biographical name \ˈjü-və-nəl\

Definition of JUVENAL

a.d. 55 to 60–ca 127 Decimus Junius Juvenalis Rom. poet & satirist
Ju·ve·na·lian \ˌjü-və-ˈnāl-yən\ adjective


biographical name    (Concise Encyclopedia)

(born c. AD 55—died 130) Roman poet. He is believed to have been born into a wealthy family, to have become an army officer, and to have grown embittered by his failure to receive a promotion. He is chiefly known for his 16 Satires, indignant attacks on human brutality and folly, particularly the corruption of Roman society under Domitian and his more humane successors Nerva, Trajan, and Hadrian. Juvenal's verses are technically fine, vivid, and often ruthless, and they have been admired and imitated since the 5th century. Many of his phrases and epigrams (“bread and circuses,” “who will guard the guards themselves?” etc.) have entered common parlance.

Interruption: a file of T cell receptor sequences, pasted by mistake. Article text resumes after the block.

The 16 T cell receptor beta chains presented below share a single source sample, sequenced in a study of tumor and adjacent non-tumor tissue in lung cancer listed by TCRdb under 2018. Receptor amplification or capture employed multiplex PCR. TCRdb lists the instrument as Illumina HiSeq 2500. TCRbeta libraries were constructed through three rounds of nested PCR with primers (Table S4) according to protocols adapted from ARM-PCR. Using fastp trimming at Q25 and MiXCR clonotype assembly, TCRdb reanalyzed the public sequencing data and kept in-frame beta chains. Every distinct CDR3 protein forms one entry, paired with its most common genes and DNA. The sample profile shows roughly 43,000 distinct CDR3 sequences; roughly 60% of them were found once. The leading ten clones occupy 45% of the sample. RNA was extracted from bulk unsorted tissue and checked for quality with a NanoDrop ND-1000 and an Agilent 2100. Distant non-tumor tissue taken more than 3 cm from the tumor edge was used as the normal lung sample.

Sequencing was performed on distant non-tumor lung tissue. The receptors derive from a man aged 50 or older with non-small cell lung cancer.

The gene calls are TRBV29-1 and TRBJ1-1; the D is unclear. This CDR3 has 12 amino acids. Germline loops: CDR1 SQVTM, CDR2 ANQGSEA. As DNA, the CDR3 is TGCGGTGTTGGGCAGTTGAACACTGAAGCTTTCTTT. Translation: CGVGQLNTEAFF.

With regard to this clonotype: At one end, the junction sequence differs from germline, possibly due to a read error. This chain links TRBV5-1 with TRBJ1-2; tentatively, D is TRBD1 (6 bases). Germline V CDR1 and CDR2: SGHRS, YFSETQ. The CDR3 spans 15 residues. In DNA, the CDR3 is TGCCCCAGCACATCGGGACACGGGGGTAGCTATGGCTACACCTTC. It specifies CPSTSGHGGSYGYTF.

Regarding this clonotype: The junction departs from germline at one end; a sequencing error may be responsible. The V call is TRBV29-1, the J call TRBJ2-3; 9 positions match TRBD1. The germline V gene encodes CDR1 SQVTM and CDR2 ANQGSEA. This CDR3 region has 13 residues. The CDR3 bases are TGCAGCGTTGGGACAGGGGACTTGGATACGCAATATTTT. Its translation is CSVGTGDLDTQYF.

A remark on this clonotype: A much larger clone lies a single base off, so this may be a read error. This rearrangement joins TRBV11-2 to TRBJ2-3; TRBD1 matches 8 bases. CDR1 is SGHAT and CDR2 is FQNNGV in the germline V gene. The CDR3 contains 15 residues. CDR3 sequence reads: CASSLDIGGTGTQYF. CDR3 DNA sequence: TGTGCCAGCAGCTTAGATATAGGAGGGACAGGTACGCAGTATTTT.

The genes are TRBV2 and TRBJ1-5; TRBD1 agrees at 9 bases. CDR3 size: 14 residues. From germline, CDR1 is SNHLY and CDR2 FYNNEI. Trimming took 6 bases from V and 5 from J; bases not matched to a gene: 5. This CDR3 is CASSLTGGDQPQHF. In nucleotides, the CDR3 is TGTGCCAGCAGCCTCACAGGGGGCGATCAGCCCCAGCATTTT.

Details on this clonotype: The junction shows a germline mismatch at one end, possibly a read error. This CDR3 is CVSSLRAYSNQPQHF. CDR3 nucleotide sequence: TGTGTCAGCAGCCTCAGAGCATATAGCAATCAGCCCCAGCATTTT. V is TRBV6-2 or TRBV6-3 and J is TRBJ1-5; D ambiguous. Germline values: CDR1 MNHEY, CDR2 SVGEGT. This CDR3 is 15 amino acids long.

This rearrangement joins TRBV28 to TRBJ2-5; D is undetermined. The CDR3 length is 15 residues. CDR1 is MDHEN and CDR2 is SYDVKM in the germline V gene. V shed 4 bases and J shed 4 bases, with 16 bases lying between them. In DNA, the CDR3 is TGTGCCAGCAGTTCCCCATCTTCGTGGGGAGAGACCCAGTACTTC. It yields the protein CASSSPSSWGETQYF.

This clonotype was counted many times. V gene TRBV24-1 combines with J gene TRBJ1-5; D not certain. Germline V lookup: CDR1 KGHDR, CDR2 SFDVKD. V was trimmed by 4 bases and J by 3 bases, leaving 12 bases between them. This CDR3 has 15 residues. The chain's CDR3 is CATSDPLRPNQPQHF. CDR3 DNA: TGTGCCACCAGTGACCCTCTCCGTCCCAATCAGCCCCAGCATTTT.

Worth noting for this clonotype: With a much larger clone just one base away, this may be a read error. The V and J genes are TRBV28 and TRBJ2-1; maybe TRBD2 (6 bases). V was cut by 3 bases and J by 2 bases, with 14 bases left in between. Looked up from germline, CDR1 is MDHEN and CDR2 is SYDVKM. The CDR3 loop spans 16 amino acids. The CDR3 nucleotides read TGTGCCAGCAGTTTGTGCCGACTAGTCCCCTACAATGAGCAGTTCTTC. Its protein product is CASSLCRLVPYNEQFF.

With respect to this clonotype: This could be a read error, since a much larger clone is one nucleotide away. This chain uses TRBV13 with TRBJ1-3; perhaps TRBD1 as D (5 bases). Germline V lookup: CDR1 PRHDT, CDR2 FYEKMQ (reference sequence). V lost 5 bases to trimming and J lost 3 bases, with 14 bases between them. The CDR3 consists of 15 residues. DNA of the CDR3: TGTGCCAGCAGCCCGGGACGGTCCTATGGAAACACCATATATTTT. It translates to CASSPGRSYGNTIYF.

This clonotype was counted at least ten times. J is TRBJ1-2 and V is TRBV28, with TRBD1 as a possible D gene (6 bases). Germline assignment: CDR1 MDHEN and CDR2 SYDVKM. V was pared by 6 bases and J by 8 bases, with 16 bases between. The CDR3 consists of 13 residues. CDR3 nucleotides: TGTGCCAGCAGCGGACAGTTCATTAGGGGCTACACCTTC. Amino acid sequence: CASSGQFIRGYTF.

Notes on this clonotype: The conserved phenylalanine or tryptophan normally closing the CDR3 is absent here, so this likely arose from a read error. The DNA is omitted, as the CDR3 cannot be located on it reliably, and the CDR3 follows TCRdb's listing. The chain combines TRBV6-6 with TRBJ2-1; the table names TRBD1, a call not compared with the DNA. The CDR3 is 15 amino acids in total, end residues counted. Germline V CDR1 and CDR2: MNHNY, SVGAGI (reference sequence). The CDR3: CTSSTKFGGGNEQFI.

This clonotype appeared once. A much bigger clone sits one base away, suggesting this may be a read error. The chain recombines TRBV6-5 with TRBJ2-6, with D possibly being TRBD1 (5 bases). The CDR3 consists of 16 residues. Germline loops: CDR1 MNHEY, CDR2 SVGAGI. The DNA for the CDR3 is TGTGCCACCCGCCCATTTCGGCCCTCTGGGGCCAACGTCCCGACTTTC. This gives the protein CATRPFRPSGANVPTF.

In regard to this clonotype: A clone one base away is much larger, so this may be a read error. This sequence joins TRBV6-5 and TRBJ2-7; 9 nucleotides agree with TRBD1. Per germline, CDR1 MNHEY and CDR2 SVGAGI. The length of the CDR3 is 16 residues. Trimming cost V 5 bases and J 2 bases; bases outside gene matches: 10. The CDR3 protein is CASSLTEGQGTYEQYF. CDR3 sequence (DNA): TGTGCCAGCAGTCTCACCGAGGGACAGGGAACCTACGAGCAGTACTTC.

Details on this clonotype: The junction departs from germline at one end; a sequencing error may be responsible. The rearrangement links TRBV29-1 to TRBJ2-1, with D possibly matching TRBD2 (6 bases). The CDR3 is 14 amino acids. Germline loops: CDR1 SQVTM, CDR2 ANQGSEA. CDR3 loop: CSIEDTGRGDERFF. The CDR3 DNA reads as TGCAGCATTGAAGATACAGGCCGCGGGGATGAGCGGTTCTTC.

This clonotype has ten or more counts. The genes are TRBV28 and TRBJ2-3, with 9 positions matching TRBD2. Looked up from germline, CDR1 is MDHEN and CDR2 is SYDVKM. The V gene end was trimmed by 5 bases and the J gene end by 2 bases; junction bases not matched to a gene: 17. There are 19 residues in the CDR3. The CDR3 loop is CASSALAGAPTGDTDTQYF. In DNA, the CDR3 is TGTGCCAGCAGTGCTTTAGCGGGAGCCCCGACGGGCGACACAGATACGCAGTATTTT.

Variants of JUVENAL

Juvenal orig. Decimus Junius Juvenalis


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